Private Sargent Daniel Anthony
Company F 1st South Carolina Cavalry
Born May 1846
Enlisted 20 April 1864 in Columbia, SC
died in North Carolina in the Fork of the Yadkin Huhonor River on the 18th of April 1865 of chills & remittent fever & congestive chill at the age of 18 years 11 months & 9 days old.

submitted by Mary-Hope Villela 

Private Sargent Daniel Anthony
Although his name appears as L.D. in the Broadfoot roster and some other sources, his actual name is S.D. Anthony, Sargent Daniel Anthony. He was the oldest brother of my great-grandmother Vashti Elizabeth "Betty" Anthony Hendricks. I had searched for him in rosters for a number of months before I realized that "L.D" must be referring to him, and then I found an entry in the records of Griffin Baptist Church in Pickens County, SC that mentioned the unit he served with. I thereupon sent off for his service record, and sure enough, a couple of pages in his record had L.D. at the top, but most of them said S.D; it was just a transcriber's error.
Sargent Daniel Anthony 1st South Carolina Cavalry, Co. F 
Born: May 1846 
Enlisted: 20 April 1864 in Columbia, South Carolina 
Rank: private 
Died: 18 April 1865 in North Carolina 
Son of: Henry Jacob Anthony and Averilla Griffin Anthony 
Sources: Confederate service record and records of Griffin Baptist Church, Pickens County, SC Additional notes: From entry in Griffin Baptist Church records September 10[?], 1865: "Griffin Baptist Church met at the water and after Bro. B. Holder baptized Mary A black girl living at R. Hills the church & congregation assembled at the house when Bro Thos Gary preached the funerel of Sargeant Daniel Anthony who died in North Carolina in the Fork of the Yadkin Huhonor River on the 18th of April A.D. 1865 of chills & remittent fever & congestive chill at the age of 18 years 11 months & 9 days old. Bro Holder also delivered a discourse on the death of S.D. Anthony from the same text of Scripture, vz. James, 4 chapt 14th verse part vz. What is your life. "The deceased was a member of Co. F 1st S.C. Cavelry comded by Col. Black he was Brave in Battle beloved by his comrades in arms and we hope he is now in the Army of king Jesus." Additional notes: From family history of Ed Hendricks, written in 1915: "Bud Anthony, soldier. Sargent Anthony was told by his captain that he was a coward when he told him he was unable to stand guard & Sargent said rather than be counted a coward he'd stand guard if it killed him & it caused his death. Bud Anthony had a relapse of measles in the army & died on his way home."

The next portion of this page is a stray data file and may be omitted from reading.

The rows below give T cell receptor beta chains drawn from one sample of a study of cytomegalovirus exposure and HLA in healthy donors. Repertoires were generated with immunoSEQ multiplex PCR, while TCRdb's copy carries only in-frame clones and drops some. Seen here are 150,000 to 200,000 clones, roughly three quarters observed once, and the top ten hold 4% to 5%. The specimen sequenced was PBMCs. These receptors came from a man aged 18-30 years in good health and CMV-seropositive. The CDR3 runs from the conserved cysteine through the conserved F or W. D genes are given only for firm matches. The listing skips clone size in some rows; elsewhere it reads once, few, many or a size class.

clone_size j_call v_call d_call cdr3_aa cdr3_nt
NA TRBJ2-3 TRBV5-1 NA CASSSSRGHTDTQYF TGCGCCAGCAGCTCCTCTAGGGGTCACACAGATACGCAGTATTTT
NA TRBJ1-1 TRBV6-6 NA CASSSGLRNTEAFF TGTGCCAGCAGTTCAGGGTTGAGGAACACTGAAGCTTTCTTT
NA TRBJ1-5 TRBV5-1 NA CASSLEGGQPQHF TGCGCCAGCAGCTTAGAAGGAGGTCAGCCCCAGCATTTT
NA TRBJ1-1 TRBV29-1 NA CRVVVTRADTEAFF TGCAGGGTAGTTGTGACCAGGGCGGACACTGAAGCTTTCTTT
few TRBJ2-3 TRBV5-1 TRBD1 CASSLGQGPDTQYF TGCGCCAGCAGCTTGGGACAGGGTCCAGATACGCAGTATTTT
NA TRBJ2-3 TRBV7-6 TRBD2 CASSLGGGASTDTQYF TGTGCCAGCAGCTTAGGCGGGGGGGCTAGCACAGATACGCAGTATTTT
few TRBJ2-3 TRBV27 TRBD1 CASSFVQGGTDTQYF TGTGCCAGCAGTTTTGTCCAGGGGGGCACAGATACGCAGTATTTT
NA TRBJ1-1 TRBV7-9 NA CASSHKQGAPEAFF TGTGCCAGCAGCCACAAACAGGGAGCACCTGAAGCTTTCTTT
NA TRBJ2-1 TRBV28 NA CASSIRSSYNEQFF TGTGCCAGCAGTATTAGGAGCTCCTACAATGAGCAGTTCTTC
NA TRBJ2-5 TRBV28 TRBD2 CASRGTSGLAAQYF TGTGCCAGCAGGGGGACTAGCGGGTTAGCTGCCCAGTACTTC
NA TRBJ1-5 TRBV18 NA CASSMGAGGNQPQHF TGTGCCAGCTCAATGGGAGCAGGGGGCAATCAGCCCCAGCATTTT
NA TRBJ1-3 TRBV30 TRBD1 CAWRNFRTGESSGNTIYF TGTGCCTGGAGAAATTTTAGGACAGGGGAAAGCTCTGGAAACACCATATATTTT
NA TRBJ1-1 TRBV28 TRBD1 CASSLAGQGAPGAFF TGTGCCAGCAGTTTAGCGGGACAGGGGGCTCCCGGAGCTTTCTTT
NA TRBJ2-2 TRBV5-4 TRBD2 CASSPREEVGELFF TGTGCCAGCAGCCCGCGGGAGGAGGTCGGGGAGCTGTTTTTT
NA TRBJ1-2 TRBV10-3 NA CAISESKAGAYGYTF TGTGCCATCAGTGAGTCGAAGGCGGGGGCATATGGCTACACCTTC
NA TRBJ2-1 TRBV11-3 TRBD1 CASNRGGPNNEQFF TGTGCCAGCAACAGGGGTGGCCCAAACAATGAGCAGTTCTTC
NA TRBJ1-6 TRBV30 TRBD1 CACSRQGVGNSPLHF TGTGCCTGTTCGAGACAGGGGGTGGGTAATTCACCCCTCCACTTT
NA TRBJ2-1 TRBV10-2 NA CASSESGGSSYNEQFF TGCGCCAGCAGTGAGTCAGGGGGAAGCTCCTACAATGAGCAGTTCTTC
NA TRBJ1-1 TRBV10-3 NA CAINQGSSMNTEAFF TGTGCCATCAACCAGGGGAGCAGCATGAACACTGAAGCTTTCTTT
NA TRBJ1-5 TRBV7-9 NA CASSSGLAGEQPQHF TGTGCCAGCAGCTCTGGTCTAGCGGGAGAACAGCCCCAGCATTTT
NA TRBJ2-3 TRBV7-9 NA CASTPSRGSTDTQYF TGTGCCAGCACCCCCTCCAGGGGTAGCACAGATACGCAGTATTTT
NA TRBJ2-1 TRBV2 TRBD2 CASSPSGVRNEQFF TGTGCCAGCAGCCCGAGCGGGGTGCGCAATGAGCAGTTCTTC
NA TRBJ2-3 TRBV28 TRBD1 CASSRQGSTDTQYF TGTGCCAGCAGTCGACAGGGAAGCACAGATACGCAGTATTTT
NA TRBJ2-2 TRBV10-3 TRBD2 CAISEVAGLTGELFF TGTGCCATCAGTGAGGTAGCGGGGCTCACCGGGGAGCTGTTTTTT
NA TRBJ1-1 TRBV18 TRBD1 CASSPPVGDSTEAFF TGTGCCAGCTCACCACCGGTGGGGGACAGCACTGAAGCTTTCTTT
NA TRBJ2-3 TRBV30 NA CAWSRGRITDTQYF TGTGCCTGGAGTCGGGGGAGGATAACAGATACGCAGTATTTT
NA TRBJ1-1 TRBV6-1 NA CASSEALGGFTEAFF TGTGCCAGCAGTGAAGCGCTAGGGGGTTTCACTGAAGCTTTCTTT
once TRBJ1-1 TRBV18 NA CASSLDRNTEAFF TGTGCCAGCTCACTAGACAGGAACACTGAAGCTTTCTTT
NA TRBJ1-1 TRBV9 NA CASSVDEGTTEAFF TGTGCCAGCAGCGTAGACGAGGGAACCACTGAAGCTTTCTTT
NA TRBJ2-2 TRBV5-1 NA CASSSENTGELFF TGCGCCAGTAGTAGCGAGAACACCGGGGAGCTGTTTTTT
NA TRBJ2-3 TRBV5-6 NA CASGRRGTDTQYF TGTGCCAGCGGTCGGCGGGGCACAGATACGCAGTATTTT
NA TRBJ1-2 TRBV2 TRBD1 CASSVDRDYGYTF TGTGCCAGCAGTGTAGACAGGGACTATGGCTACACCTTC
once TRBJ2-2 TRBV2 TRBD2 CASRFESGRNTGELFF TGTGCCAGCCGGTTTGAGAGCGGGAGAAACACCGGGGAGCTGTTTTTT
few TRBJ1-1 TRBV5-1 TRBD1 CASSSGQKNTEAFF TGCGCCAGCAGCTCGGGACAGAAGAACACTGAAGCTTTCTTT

submitted by Mary-Hope Villela 

Private Butler Burrell (1826-1863)
Company F 1st South Carolina Cavalry
Killed at Gettysburg, Pennsylvania on July 3, 1863 between the "Round Tops" and the "Wheat Field".
His death was witnessed by his brother Private Bright Burrell also of Company F.

submitted by Charles Robbins

 E. V. Nicholson
Company F 1st South Carolina Cavalry
interred at 
Bethlehem Baptist Church Cemetery
198 Camp Chatuga Rd
Mountain Rest, SC 29664

Tombstone Inscription Transcribed As Follows: 
OCT 1, 1844 - NOV 19, 1902

submitted by Misty Belt


G.W. Woodhurst - Private - Company G 1st SCVC 
Age 26 died: 18 July 1862 James Island, SC 
Died of Disease (Typhoid) 
It also says he died on the horseshoe at the SC State hospital. 
Cited in BROKEN FORTUNES, South Carolina Soldiers, Sailors & Citizens who died in the service of their country and then state in the War for Southern Independence 1861-1865 by Randolph W. Kirkland [South Carolina Historical Society, 1995].

Also his brother,
Andrew Jackson Woodhurst
who served in the same Company. 
They were both from Abbeville, SC.

Submitted by Patricia Childers  pchilders@WCTEL.NET


Private John G. ACKERMAN
Company I       1st SC Cavalry
 Ackerman Cemetery 

Company I       1st SC Cavalry
1844 - 1862
 Ackerman Cemetery 

Company I       1st SC Cavalry
 Ackerman Cemetery 

Captain  John R. P. FOX
November 16, 1826 - June 1, 1896
Company I       1st SC Cavalry
Fox Cemetery

 Lieutenant  Isaiah Irvin FOX
April 5, 1841 - April 19, 1878
"Member of the Bar"
Company I       1st SC Cavalry
Live Oak Cemetery
Walterboro, SC 29488

memorial submitted by Dot

Sergeant Lucius JORDAN
Company I       1st SC Cavalry
April 14, 1842 - September 19, 1896
"Gone but not forgotten"
Jordan Cemetery

Corporal M. B. REDMAN 
March 30,1830 - March 23, 1872
Company I       1st SC Cavalry

"Blessed are the dead that die in the Lord" Ackerman Cemetery 

April 27, 1840 - January 17, 1904
                                                        Company I       1st SC Cavalry

Jordan Cemetery


Jacob Cattles
                                                        Company I       1st SC Cavalry

Ackerman Cemetery 
Jacob Cattles


John W. Morris

Company K      1st South Carolina Cavalry

John W. Morris  lived in Chester, South Carolina and enlisted in Company K 1st South Carolina Cavalry in September of 1861 along with his brother-in-law, William Stone.

He was born on 5 April 1833. He married Mary Ann (Mollie) last name unknown on 5 September 1854. They had no children.

He was wounded on 5 February 1865 in a skirmish on the Combahee River in South Carolina. He lost one finger and the entire use of his right hand. After the war he and Mollie moved to Georgia in 1868 where they lived for the remainder of their lives. He died on 7 March 1914 and is buried at Union Campground Cemetery in Carroll County, Georgia.

Submitted by William Stone

Attached are copies of John W. Morris' Soldier's Pension Application including a copy of a hand written letter from his company commander.

Joseph Monroe Minter, Company K
served in the First South Carolina Cavalry Battalion, Co "D", organized in 1861, 
and then in 1862, as the 1st South Carolina Cavalry Regiment , Co "K". 
born Feb. 17, 1830
married Mary Ann Harden in 1854
and had six children before the war and two after.  
He survived his service with no injuries and resumed farming in the Chester County, SC area and lived there until his death on Oct 11, 1908. 

submitted by John Minter

Col. John Logan Black

circa 1863
from this page

Col Black's Grave located in Ridgeway, SC
photos courtesy of Charles Robbins 


At Gettsyburg

CSA Iron Crosses


The Southern Cross of Honor

All of these crosses are in Cottageville, SC
Thank you goes out to Mr. Ron Berry for sharing these images and information!

Please e-mail me if you wish to submit a special listing in honor of your ancestors

Hammonasset Beach State Park, Madison, CT May 5, 2001   ©LM Bowes